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UCLA FOOTBALL

UCLA hopes to follow Oregon's road map to top of college football

Oregon, a non-factor before coach Mike Bellotti changed its culture and image in 1990s, is now part of the elite, where Bruins aspire to go.

October 25, 2013|By Chris Foster
  • Oregon quarterback Marcus Mariota scores on the Ducks' opening drive against Washington State on Oct. 19. Mariota has passed for 19 touchdowns while rushing for another nine this season.
Oregon quarterback Marcus Mariota scores on the Ducks' opening drive… (Thomas Boyd / Associated…)

Oregon football teams had spent a total of five weeks in the Associated Press top 10 from the poll's inception in 1936 through the 1999 season.

Mike Bellotti, Oregon's coach from 1995-2008, decided to clear-cut the landscape. The Ducks set out to become the nouveau riche in college football.

More than a decade later, Oregon sits above those with greater pedigree, ranked second, right behind old-money Alabama.

UCLA players, coaches and fans can look across the field at Autzen Stadium on Saturday and see that promised land.

The Ducks play fast. They climbed fast.

Oregon has finished in the top 10 four times in the last five seasons and came oh-so-close to the national title in 2010. The Ducks lost to Auburn, 22-19, in the championship game.

It's the type of national prominence the Bruins seek.

"They are a good team," UCLA linebacker Jordan Zumwalt said. "UCLA needs to be on its own level. Shoot, we need to be on a level above Oregon."

Is there one? Alabama, maybe. No one else looks down on the Ducks, who are 7-0, 4-0 in Pac-12 Conference play.

The 12th-ranked Bruins (5-1, 2-1) are trying to work their way up the ladder. Oregon opened as a 23-point favorite over a young UCLA team that is beat up.

The Bruins are without three starters on offense, two on the line. They will start at least six freshmen, possibly as many as eight.

Oregon has already shown the quality of its depth. The Ducks lost star running back De'Anthony Thomas to an ankle injury and Byron Marshall stepped in and had four consecutive 100-yard games. Thomas is expected to play against UCLA.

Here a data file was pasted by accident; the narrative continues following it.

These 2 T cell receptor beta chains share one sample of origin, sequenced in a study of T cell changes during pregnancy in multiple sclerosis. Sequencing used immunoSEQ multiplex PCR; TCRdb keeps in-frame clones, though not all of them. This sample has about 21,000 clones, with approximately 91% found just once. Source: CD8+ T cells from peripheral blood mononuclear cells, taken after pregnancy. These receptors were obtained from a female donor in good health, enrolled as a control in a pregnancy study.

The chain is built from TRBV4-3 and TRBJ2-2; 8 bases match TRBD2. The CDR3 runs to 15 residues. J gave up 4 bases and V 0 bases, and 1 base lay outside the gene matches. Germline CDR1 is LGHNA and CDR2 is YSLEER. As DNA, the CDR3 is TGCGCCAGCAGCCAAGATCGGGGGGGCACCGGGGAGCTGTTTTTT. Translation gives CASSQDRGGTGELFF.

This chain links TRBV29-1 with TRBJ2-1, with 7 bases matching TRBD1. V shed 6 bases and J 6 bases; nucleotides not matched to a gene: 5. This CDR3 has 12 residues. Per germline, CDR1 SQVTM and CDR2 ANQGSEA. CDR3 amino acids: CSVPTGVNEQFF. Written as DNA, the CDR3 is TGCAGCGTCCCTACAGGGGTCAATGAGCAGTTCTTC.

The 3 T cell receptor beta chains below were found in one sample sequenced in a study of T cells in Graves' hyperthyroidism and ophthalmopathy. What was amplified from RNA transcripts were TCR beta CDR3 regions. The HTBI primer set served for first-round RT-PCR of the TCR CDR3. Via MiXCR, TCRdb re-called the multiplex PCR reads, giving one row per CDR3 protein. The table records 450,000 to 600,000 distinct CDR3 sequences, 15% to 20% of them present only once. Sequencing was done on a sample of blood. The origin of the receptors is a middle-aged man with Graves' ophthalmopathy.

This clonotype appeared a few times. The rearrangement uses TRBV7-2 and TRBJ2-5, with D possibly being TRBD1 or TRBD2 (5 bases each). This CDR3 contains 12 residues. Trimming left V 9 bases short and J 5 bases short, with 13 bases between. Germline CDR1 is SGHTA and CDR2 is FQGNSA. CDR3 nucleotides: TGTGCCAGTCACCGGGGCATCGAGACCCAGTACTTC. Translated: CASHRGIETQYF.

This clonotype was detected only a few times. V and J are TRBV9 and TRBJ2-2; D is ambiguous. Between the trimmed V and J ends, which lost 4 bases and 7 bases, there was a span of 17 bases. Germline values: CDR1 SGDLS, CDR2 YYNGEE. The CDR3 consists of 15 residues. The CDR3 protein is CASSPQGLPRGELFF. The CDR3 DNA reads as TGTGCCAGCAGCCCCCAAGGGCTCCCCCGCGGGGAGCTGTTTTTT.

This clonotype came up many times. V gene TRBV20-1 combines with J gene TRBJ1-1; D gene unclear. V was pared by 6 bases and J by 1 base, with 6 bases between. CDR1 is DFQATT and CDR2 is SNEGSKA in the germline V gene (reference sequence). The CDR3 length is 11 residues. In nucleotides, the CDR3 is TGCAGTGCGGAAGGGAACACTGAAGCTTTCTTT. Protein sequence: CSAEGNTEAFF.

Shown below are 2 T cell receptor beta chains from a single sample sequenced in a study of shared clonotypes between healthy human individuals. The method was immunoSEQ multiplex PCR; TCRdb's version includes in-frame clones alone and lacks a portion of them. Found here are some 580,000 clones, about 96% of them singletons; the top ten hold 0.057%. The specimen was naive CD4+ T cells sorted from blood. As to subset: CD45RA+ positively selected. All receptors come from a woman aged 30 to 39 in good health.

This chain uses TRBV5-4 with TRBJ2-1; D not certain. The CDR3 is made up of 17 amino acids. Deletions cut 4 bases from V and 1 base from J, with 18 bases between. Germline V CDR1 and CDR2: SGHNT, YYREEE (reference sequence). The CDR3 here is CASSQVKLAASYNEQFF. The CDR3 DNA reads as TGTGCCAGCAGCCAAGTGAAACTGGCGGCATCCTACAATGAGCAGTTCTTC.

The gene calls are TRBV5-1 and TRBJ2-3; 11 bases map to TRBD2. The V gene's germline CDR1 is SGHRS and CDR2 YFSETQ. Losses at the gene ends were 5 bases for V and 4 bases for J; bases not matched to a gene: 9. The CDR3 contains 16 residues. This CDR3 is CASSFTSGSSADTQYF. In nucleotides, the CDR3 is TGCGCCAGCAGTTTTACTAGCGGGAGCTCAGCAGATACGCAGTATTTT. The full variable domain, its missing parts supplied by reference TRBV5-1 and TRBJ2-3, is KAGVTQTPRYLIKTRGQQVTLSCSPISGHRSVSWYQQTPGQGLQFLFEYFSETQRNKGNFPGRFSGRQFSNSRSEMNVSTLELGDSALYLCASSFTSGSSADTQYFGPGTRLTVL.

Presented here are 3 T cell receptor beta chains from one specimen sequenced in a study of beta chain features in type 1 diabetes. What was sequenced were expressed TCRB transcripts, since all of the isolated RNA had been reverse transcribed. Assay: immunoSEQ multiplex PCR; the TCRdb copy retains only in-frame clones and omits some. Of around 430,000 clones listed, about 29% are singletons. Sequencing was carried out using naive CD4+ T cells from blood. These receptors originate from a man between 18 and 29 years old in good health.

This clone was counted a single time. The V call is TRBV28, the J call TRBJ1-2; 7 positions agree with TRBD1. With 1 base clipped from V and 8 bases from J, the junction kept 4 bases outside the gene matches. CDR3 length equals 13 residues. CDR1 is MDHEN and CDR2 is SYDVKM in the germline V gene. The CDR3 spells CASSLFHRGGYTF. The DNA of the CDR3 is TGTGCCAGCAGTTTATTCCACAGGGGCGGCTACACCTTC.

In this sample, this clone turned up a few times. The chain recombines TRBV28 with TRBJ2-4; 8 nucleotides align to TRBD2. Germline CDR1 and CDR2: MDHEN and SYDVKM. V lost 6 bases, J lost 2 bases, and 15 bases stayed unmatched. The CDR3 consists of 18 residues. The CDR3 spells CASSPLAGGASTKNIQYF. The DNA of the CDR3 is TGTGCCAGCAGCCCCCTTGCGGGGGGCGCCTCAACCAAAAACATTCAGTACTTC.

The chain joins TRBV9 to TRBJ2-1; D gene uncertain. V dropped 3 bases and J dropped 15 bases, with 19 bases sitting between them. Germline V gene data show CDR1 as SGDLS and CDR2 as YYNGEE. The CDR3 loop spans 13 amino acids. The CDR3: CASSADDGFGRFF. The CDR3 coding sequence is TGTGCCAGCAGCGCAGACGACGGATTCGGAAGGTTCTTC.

"Oregon has been able to recruit the type of athlete they think fits their system for a number of years," UCLA Coach Jim Mora said. "There are quality starters and there is quality depth. Certainly, we want to be a national player every year. It's a process. We're a year and a half into that process."

UCLA has been a national contender before, but that level has been reached only sporadically. The Bruins, with Red Sanders as coach, won the United Press International national title in 1954, part of three consecutive top-10 seasons. Coach Tommy Prothro had back-to-back seasons, 1965 and '66, in the top five. Coach Terry Donahue had five top-10 finishes from 1982-88.

The Bruins have finished in the top 10 15 times since 1936.

Oregon came from much further down the college football food chain. And the Ducks did it their way.

Bellotti couldn't compete with the sport's longtime blue bloods, so he didn't try, reminding himself: "Tradition, to young people, is only about three or four years. That's their scope of history."

Oregon blazed a new trail. "We changed our uniforms. We changed our look," Bellotti said. "We changed the culture at the institution. They never believed they could win. We changed that belief system."

Uniforms went DayGlo. Autzen Stadium became hip. Bellotti opened up the offense. The spread was coming into vogue, and the Ducks were among the pioneers.

Bellotti left in 2008 as Oregon's winningest football coach, with 116 victories. Chip Kelly, his offensive coordinator, took over. When Kelly left for the NFL's Philadelphia Eagles after last season, Mark Helfrich, his offensive coordinator, took over.

"You need consistency in your staff," Mora said. "Even though they lost Chip Kelly, they kept their offensive coordinator. They kept their assistants and kept churning."

It helps that Oregon has a sugar daddy. Nike founder Phil Knight has poured money into the program. "We had the support of the administration and the boosters," Bellotti said. "So we could gamble."

Quarterback Joey Harrington's larger-than-life image on the side of a building in a New York's Times Square took Heisman Trophy campaigns to new heights in 2001. "Things like that put Oregon on the map," Bellotti said.

Harrington didn't win the Heisman, but the Ducks finished 11-1 and were ranked second.

"Oregon made a statement that they were here to compete forever," said former USC Coach John Robinson, who played at Oregon and was an assistant coach there. "They were not somebody who was passing through in the night."

Statements keep coming. The latest is Oregon's $68-million football facility, funded by Knight, which opened in July.

"I remember as a player there, we'd go into an equipment shed for halftime and I'd sit on a tractor and watch the coach talk," Robinson said. "You visit Oregon now, it's an environment of luxury."

It's what the penthouse in college football looks like.

chris.foster@latimes.com

Twitter: @cfosterlatimes

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